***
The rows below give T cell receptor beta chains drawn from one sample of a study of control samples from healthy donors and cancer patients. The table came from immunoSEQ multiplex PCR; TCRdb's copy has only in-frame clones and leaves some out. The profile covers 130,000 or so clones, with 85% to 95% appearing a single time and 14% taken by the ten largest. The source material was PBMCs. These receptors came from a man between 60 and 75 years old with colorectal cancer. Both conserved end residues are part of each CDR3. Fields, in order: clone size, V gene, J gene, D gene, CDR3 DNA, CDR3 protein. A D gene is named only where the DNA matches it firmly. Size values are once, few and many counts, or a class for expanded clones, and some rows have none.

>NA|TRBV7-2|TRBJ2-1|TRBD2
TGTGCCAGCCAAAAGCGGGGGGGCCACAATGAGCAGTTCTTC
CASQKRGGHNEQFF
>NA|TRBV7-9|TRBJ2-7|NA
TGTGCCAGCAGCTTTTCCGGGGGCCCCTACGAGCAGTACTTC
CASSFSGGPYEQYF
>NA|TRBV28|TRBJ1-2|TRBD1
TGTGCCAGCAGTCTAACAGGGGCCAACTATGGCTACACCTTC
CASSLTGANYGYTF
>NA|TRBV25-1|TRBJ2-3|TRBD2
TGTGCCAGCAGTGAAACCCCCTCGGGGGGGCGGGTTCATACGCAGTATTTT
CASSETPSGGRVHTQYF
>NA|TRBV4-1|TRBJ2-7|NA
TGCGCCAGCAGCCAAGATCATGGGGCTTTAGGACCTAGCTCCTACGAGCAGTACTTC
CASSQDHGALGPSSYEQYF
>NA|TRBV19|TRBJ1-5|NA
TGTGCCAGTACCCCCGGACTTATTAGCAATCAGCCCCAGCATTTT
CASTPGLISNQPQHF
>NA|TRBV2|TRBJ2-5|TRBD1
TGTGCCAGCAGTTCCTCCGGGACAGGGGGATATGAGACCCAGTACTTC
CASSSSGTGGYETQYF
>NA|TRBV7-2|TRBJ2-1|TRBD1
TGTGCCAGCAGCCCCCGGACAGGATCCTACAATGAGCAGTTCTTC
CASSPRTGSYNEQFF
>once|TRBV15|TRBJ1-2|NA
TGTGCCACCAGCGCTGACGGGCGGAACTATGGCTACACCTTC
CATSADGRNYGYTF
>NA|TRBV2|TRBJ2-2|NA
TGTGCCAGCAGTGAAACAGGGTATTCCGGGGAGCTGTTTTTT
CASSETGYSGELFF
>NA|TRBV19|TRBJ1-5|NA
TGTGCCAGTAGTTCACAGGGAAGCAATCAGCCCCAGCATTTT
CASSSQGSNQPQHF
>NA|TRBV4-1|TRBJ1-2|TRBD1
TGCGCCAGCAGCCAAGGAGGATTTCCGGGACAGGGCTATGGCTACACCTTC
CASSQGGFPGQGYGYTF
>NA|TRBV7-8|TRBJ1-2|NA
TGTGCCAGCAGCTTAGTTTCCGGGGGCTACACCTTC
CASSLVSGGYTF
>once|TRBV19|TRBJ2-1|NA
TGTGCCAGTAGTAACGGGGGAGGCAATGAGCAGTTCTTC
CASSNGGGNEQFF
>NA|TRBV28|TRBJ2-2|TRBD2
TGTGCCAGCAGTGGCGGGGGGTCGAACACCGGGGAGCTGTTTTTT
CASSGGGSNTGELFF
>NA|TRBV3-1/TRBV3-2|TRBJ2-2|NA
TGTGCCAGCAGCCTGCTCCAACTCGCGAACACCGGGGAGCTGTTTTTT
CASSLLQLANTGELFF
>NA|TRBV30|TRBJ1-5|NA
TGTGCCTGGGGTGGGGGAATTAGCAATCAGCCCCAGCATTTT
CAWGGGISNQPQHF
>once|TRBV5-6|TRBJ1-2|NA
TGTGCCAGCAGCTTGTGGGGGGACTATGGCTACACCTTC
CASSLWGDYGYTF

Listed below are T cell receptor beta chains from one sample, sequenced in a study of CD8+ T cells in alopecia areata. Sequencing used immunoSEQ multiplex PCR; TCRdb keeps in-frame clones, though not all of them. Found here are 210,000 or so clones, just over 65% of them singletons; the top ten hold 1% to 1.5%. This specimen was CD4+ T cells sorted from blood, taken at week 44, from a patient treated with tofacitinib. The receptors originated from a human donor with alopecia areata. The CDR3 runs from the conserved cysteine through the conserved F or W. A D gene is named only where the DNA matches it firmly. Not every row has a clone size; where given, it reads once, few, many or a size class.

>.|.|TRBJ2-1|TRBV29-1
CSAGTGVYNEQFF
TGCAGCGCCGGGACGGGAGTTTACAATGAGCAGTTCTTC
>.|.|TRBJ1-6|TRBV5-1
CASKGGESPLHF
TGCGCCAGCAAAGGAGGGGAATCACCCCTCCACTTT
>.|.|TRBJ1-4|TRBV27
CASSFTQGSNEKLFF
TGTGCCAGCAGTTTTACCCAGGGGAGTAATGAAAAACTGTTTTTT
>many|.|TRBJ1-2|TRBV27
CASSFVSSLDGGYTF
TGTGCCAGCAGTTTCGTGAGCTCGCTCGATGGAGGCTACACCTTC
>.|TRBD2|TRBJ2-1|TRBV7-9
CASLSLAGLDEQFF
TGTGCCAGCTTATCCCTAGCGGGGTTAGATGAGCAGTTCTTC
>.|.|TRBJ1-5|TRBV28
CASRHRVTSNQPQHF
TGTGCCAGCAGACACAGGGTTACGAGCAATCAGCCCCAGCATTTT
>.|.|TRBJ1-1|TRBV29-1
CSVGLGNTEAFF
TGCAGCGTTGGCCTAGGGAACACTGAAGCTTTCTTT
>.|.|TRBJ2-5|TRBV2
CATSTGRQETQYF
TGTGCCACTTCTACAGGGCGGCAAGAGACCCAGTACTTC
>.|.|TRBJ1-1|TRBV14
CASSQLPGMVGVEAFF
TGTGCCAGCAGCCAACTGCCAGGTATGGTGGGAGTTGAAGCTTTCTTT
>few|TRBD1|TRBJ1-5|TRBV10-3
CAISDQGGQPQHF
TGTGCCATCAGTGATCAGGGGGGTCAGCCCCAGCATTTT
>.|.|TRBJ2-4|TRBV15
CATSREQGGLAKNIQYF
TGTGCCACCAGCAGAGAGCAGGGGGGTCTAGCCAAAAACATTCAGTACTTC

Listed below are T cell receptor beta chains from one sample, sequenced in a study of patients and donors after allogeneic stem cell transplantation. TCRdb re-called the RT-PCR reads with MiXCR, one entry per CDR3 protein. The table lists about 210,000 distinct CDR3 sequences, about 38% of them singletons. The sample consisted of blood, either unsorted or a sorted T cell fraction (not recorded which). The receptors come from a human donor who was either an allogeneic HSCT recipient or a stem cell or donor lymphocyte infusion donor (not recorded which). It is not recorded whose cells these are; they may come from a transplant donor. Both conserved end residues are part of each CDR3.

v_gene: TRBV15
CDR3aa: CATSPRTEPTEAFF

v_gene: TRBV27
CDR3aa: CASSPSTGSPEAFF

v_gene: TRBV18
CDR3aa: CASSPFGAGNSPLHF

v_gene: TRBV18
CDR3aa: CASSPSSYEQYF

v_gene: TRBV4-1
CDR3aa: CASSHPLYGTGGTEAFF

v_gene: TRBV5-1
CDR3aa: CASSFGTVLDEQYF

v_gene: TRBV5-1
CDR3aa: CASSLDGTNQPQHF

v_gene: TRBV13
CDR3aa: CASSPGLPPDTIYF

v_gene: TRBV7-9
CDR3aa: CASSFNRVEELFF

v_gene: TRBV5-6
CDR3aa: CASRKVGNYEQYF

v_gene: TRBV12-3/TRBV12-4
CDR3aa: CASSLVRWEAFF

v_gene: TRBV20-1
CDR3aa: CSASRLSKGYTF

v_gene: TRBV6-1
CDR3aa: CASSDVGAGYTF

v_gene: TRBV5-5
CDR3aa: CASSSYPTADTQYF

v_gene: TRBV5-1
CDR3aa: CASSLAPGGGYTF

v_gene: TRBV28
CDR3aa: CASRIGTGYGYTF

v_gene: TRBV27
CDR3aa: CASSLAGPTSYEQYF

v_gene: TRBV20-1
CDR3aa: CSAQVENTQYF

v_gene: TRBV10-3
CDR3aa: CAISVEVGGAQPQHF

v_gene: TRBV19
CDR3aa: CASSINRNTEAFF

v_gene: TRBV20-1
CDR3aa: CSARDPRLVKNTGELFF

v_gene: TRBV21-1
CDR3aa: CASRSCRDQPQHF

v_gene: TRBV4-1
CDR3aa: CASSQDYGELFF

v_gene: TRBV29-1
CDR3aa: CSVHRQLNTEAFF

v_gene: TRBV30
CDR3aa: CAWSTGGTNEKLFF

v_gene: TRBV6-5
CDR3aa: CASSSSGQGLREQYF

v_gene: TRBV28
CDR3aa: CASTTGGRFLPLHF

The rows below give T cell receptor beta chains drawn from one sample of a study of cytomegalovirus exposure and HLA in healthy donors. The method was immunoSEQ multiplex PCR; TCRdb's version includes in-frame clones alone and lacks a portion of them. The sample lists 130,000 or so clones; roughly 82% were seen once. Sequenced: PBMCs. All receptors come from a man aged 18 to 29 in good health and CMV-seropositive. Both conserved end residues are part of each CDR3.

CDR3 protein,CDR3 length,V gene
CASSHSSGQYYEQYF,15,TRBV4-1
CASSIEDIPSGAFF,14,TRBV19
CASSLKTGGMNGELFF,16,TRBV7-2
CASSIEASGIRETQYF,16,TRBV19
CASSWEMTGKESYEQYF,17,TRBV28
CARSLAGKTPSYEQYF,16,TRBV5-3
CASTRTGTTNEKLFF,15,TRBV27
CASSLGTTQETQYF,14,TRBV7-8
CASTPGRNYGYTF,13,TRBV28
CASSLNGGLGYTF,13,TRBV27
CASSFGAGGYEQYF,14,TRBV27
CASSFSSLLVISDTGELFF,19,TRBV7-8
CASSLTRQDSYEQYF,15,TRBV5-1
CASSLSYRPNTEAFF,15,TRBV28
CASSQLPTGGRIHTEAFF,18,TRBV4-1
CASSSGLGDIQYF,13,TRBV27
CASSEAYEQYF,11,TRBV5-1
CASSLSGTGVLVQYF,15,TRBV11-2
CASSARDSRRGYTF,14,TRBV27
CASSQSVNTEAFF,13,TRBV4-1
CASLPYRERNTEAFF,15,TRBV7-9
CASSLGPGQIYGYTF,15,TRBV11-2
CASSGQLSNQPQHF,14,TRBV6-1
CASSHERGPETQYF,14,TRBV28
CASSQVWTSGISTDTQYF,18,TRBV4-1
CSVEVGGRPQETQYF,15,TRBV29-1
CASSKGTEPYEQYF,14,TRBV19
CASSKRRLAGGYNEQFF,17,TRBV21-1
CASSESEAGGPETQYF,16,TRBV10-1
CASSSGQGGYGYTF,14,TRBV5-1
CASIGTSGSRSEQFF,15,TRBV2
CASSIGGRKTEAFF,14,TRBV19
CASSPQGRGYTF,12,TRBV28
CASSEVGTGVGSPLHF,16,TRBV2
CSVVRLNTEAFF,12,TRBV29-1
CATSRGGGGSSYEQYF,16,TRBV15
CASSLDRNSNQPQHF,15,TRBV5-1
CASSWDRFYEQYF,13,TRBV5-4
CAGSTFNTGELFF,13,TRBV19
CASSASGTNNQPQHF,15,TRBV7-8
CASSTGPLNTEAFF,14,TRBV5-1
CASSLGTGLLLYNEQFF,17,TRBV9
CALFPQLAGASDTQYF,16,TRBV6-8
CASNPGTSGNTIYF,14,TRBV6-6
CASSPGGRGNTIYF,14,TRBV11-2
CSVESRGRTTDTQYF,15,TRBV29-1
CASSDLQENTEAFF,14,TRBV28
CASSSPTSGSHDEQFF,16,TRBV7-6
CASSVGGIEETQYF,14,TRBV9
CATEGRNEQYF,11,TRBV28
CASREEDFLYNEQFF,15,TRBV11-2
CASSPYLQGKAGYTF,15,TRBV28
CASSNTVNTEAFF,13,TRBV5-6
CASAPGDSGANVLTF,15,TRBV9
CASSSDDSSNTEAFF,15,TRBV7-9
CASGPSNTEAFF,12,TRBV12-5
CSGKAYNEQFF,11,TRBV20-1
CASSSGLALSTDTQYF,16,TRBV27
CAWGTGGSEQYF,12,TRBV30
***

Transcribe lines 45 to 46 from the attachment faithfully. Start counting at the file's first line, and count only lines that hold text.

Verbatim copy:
TGTGCCAGCAGTGGCGGGGGGTCGAACACCGGGGAGCTGTTTTTT
CASSGGGSNTGELFF